The invisible children in climate crisis
As drought worsens in the Horn of Africa, children with a disability bear the heaviest burden
“I have no friends to play with,” says Lina Nasir, 9, with her limited speaking ability. She is a child with a developmental disability, spending most of her time inside a makeshift shelter in Bul’ad camp, Hargele, Somali region, where the number of displaced families is constantly rising due to the severe drought.
A free-spirited Lina smiles every time she sees new faces and likes to interact. Yet, only few care to respond to her inviting eyes. Moreover, she faces epilepsy.
After losing many of their cattle to the drought, Lina’s family left the little village of Hulul seeking help. It is almost a year since they arrived in Hargele and the family is struggling to survive.
Every day at sunrise, Lina’s father, Nasir leaves his shelter to find work in Hargele town. If he is lucky, he would make some money fetching water for the town dwellers or working as a daily laborer at a construction site. But Halima, his wife, stays behind with the children. Both Lina and one of her sons Mohammed have disabilities.
“I am not like the other parents here. I have two children with disabilities. Mohammed is 6 and still unable to speak. And if I left Lina by herself, she may wander around and get hurt. Besides, she has epilepsy,” Halima adds.
A few weeks back, Lina was following a couple of children to a location where a man was teaching the alphabet under a dried tree. She was excited to be with children, but soon, they started mocking her appearance, and her left hand with physical disability. She was devastated.
“When kids bully her, she gets upset. That’s why I prefer to keep her at home. If she is sad, she loses her appetite and her episode of epilepsy hits. Sometimes, she asks questions that I cannot answer. That makes me feel bad.”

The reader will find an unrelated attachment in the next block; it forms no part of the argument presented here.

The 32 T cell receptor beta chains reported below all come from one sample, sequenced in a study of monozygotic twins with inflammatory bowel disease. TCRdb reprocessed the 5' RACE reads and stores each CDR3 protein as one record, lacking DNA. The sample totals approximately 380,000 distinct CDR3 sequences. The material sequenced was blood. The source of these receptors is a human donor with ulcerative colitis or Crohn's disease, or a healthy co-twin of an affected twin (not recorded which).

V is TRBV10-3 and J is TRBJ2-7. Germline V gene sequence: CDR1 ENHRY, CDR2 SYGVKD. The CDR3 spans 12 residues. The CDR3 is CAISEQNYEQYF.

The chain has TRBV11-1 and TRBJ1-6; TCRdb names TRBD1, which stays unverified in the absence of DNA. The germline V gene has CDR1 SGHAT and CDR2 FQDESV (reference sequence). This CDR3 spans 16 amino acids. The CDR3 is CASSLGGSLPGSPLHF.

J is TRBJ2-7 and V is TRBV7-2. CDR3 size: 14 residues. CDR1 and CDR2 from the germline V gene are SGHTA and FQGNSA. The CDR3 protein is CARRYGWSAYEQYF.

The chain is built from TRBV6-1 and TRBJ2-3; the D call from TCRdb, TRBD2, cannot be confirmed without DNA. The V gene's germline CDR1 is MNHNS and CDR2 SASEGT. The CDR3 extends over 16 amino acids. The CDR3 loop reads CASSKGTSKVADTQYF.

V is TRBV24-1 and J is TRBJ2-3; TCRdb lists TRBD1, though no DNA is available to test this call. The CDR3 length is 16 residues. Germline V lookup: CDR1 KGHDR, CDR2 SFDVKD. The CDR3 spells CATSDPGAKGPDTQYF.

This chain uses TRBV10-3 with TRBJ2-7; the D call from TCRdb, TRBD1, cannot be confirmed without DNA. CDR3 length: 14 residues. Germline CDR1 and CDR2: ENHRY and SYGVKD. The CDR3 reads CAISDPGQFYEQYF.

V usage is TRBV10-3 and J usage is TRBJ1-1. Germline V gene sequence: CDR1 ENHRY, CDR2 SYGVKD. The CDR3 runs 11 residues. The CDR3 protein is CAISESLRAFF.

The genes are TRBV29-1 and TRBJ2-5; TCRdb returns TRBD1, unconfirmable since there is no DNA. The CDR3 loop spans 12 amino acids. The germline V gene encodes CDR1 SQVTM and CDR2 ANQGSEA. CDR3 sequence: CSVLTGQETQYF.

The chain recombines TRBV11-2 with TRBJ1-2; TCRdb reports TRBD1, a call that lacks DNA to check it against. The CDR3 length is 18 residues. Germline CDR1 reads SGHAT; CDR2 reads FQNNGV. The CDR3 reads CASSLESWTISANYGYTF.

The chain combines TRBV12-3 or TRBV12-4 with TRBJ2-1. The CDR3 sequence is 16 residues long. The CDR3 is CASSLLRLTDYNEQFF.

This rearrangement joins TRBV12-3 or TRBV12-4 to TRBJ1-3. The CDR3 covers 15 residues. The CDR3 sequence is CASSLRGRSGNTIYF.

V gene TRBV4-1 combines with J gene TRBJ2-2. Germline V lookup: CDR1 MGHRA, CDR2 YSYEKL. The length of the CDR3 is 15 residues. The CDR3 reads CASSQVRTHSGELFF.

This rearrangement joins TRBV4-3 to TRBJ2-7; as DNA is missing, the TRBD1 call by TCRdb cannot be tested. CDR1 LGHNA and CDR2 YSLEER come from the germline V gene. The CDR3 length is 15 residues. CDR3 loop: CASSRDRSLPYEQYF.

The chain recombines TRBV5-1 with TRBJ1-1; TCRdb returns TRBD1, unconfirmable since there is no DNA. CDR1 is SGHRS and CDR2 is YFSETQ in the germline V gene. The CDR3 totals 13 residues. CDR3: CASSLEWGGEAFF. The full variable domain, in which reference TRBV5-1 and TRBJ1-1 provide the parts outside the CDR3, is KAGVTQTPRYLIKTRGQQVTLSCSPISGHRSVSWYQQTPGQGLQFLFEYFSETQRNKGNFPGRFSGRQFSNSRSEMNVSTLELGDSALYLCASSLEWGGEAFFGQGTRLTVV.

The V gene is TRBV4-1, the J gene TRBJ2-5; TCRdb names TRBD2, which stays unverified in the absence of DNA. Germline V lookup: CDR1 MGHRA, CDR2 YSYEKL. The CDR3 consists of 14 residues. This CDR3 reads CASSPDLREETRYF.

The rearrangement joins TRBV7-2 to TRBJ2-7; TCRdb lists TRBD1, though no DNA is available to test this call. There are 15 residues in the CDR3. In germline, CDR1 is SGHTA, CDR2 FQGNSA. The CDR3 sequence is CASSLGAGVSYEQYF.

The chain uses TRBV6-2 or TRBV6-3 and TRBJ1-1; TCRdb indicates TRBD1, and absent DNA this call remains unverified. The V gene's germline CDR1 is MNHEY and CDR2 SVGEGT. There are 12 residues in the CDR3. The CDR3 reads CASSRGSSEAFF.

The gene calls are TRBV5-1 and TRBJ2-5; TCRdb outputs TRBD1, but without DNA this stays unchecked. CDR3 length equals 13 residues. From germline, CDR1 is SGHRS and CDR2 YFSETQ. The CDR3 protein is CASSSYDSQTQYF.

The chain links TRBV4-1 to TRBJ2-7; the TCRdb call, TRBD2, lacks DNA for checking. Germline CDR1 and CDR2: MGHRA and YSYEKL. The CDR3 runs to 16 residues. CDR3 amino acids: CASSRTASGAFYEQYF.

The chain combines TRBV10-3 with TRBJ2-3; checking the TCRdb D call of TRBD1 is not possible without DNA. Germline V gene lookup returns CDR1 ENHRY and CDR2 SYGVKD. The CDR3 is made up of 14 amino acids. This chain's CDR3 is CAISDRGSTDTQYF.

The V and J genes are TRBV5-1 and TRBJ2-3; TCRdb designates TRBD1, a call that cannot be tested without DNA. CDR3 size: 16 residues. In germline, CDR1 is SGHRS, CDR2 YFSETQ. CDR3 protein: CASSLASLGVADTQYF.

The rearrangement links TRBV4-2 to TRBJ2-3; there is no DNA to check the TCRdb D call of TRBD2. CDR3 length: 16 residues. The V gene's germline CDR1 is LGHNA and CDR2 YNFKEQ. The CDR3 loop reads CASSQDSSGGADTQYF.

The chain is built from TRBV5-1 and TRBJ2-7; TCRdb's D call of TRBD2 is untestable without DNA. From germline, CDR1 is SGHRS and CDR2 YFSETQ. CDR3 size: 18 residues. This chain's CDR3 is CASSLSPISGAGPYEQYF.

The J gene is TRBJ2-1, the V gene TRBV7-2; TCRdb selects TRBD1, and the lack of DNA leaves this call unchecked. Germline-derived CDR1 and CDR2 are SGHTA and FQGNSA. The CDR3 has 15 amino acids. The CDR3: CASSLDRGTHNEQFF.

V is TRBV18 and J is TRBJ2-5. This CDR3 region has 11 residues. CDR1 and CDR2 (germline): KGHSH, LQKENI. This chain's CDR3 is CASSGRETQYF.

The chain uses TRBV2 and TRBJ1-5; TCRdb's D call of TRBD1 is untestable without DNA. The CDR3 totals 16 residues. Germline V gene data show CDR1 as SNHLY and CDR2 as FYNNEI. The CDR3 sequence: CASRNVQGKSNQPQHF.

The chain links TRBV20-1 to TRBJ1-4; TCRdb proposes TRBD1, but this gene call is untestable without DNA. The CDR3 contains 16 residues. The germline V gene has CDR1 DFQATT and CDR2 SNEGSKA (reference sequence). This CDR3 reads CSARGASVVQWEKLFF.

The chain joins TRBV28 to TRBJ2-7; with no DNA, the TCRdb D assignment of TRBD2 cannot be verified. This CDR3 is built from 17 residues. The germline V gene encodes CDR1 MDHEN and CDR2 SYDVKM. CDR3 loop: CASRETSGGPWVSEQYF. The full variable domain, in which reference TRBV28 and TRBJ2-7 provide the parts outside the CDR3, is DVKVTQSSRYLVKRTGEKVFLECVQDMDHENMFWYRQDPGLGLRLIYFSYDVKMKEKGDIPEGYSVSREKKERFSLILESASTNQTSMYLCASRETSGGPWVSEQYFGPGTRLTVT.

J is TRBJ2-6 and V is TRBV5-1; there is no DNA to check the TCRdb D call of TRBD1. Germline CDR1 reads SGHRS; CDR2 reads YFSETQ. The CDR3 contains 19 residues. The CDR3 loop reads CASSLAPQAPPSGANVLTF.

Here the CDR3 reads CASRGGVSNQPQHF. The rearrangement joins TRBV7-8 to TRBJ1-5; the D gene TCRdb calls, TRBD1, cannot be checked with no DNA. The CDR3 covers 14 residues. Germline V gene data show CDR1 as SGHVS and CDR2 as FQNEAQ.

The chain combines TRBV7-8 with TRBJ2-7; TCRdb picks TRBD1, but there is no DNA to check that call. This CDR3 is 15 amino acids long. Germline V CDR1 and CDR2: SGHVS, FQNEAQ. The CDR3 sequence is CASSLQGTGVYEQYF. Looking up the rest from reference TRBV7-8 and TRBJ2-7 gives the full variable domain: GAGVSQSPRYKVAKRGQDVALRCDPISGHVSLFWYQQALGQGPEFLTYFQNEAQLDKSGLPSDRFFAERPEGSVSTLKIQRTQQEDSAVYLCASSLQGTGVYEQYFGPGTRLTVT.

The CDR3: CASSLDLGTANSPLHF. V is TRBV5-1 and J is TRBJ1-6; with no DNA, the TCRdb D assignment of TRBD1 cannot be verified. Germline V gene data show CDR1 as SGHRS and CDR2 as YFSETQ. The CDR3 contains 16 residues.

Lina is among the many children with disabilities in Bul’ad camp. Children affected by polio, those with hearing and visual impairments and other forms of disabilities, are left behind.
Five consecutive seasons of failed rainfall has pushed children and families in the Horn of Africa, including the Somali region of Ethiopia, to the brink of climate induced crisis. Communities have been forced to take extreme measures to survive, with thousands of children and families leaving their homes out of pure desperation in search of water, food, pasture, and treatment for sick children.
Without support, displaced families with children with disabilities are less equipped physically, mentally, and emotionally to cope with these extreme conditions. And children like Lina face the greatest risks of all. For this reason, UNICEF has considered a “disability top up” as part of the humanitarian cash transfer in order to address the additional needs of families with children with disabilities supported by CERF funding.
It is a grim reality a child with disability has come to terms with.
In Bul’ad camp, UNICEF, with support from the Bill and Melinda Gates Foundation, is providing cash transfers to people affected by the drought. The cash grant is intended to support families with their pressing needs.
“What we are providing here is cash support to help families improve their nutritional status. It is important that they have options to buy essentials depending on their needs. We also teach mothers about better child feeding practices,” says Utpal Moitra, UNICEF Chief of Somali Region Field Office. So far, more than 1,700 families have received a cash grant in the first round of support and priority is given to parents who have children with disabilities like Halima.
“I am so grateful for the support. I can now buy some food and clothing for my children. I will also buy some medication for Lina,” says Halima.
Lina wishes to see a world where she can play with other children. She is still too young to understand the climate crisis that is unfolding around her, yet she is living its worst consequences.